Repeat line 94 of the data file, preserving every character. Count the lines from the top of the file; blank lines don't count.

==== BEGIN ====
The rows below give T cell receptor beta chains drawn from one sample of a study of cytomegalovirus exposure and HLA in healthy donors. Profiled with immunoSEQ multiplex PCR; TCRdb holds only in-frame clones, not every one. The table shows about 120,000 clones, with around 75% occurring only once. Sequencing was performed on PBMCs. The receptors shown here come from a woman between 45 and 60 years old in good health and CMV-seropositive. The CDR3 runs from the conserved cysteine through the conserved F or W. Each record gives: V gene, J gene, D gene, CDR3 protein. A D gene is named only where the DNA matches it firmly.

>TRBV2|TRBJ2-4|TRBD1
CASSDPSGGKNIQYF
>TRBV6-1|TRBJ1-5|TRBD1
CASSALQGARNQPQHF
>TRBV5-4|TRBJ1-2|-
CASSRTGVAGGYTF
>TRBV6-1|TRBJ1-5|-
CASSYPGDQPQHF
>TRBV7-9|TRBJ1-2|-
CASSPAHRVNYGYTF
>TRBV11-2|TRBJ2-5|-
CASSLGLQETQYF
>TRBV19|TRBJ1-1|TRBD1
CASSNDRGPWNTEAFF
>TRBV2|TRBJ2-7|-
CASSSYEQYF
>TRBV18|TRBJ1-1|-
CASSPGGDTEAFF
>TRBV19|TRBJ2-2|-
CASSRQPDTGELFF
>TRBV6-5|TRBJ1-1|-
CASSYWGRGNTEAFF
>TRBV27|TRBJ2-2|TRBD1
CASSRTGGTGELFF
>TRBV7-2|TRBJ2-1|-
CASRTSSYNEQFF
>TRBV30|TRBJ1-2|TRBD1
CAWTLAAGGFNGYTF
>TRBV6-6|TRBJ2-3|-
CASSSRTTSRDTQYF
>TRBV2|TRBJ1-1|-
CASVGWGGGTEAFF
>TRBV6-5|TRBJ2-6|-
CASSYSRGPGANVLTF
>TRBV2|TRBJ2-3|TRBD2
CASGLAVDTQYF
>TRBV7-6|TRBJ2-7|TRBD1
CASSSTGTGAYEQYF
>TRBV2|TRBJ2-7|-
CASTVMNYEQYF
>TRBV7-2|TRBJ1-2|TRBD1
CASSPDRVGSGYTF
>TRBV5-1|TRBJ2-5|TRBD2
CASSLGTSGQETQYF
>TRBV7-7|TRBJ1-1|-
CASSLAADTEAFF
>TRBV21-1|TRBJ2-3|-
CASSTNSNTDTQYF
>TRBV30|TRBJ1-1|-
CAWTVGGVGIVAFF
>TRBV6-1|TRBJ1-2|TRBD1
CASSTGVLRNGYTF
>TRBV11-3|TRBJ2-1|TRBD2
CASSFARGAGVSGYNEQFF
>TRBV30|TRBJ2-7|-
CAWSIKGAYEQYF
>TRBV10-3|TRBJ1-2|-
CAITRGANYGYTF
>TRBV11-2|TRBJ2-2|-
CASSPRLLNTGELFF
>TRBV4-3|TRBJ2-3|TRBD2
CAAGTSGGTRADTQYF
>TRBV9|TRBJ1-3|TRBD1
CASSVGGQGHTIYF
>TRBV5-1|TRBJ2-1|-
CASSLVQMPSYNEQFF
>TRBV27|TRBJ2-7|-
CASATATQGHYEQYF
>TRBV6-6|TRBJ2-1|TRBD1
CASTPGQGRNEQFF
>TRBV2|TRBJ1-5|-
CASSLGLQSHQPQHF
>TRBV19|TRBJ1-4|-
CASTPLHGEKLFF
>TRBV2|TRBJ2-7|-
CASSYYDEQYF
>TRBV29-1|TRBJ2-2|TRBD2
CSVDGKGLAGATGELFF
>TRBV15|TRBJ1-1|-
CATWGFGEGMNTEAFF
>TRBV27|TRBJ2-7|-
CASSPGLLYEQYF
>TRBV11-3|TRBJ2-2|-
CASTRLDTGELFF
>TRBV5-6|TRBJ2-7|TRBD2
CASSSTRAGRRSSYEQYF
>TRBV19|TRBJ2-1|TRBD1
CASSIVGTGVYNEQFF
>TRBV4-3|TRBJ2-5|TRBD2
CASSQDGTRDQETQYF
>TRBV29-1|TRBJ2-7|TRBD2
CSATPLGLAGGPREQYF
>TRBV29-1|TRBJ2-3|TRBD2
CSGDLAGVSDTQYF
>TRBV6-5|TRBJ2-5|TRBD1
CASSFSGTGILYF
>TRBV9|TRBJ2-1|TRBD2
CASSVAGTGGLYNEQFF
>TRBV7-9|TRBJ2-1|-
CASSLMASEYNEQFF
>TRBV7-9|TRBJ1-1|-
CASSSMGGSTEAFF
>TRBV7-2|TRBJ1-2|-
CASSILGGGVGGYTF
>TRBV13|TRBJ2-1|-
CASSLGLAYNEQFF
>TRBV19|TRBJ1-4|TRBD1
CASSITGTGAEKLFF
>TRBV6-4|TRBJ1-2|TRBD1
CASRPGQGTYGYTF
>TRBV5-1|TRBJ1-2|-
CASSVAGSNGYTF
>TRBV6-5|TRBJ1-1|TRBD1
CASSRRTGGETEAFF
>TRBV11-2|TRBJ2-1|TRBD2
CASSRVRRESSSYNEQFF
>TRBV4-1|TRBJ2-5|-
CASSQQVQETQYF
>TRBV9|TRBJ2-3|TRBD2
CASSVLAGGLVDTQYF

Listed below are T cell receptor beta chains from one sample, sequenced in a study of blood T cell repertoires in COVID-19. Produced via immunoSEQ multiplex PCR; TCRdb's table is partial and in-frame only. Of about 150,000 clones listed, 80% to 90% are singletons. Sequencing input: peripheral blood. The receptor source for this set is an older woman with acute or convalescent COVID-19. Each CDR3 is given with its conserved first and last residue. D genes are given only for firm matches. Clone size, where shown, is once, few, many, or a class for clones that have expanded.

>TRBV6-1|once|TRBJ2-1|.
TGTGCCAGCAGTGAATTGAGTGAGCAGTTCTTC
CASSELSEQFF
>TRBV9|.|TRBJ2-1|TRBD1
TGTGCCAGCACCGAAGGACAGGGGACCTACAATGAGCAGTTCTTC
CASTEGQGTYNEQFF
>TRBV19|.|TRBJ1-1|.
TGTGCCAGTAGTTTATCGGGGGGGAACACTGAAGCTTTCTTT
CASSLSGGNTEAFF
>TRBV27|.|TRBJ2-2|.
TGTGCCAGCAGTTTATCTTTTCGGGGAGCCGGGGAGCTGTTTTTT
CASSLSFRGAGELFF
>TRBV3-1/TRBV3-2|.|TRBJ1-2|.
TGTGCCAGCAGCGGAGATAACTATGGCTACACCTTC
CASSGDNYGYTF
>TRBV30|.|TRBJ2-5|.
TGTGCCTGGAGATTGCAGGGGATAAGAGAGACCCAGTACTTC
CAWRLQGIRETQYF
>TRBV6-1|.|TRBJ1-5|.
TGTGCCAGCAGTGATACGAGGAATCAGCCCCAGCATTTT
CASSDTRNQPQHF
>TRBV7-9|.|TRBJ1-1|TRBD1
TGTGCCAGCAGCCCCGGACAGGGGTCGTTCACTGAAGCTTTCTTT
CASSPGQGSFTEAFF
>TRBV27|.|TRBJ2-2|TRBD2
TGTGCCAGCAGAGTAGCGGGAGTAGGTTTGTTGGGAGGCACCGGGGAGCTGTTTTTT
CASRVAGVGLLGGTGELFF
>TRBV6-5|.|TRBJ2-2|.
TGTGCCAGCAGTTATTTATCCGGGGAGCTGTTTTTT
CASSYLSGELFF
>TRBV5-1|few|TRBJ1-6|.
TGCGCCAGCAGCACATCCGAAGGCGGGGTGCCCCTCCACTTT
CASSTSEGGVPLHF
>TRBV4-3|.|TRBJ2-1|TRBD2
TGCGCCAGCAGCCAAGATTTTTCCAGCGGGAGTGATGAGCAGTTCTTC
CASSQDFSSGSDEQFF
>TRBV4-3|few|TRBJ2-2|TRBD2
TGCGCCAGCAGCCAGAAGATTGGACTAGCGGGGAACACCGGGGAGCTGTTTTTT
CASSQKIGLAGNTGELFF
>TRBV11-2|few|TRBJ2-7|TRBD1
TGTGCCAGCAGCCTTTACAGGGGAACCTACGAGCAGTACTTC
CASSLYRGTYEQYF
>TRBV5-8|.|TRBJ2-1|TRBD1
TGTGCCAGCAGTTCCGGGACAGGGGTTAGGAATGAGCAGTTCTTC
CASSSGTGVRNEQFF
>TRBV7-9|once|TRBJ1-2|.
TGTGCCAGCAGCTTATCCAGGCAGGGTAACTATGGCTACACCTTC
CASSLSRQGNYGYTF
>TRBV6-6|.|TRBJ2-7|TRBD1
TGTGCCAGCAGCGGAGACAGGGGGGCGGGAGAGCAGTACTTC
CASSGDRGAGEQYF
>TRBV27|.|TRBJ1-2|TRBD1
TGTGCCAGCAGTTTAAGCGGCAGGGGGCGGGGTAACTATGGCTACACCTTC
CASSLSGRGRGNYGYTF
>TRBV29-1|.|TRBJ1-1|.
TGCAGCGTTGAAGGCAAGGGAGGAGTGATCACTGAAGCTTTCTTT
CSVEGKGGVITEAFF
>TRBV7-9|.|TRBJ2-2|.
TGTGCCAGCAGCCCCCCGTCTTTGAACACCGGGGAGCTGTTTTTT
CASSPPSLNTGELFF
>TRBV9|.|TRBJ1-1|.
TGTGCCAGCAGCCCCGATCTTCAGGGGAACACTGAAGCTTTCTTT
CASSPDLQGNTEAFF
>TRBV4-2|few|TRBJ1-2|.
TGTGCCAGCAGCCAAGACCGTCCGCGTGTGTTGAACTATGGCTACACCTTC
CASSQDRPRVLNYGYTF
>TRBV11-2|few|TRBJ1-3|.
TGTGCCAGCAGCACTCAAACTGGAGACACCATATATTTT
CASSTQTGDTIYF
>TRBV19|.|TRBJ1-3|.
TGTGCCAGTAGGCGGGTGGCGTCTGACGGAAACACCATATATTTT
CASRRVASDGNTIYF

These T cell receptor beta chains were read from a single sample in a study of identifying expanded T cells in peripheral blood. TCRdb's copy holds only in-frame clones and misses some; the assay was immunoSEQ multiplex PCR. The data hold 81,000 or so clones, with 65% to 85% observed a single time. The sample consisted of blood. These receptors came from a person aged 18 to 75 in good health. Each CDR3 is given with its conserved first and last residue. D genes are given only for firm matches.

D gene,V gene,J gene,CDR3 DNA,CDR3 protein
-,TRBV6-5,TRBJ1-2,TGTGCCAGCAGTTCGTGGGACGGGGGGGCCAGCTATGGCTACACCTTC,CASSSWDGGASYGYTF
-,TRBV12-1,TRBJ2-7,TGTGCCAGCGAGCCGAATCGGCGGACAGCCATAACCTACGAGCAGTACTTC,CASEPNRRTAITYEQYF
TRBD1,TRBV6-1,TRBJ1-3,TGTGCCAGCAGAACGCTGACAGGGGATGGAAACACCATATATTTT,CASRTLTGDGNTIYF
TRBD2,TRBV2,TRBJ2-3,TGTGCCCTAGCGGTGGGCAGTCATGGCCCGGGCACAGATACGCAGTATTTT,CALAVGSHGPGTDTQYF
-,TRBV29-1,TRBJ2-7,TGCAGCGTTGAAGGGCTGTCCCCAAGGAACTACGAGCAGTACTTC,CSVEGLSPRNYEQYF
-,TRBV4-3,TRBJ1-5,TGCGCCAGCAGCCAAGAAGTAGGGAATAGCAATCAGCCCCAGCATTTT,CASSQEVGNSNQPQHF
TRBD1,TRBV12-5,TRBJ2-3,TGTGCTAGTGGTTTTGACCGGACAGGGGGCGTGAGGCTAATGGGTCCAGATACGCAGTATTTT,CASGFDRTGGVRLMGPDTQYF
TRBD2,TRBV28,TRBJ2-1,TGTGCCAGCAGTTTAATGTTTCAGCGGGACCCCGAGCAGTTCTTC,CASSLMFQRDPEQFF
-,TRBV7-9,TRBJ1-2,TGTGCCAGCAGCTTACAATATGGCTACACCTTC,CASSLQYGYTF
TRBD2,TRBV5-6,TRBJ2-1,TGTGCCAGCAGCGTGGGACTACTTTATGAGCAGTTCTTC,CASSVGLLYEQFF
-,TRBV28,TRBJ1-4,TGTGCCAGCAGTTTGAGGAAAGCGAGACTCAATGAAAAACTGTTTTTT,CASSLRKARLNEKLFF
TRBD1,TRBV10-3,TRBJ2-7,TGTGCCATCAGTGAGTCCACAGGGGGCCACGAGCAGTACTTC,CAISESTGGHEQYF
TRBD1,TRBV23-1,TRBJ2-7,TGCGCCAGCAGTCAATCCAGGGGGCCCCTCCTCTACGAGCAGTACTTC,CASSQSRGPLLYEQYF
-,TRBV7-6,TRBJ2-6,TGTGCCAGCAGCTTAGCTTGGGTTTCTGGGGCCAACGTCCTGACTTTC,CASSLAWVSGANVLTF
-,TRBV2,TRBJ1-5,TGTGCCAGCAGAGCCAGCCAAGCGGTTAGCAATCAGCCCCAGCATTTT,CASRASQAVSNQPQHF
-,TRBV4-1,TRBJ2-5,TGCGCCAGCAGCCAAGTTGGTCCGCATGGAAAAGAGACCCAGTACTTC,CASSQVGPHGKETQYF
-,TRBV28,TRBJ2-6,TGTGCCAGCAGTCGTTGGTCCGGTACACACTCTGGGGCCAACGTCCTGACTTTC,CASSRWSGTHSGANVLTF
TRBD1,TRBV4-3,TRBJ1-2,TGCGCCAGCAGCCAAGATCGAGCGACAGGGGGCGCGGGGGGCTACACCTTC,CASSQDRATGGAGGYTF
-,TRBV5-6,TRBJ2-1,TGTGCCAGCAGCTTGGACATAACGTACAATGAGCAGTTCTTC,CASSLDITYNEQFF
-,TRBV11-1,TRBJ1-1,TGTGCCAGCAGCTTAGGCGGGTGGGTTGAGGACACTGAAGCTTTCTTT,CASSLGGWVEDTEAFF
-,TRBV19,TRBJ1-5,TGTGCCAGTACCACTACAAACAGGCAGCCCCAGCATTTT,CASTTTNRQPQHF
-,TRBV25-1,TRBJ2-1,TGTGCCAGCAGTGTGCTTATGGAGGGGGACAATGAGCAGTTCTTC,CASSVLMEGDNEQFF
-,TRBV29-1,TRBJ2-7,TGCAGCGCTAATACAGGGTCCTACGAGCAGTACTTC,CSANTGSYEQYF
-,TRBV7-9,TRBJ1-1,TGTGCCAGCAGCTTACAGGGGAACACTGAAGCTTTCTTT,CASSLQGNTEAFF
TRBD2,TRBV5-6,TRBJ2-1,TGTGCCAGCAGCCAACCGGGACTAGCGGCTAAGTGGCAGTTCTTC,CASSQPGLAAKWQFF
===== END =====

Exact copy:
>TRBV29-1|TRBJ2-3|TRBD2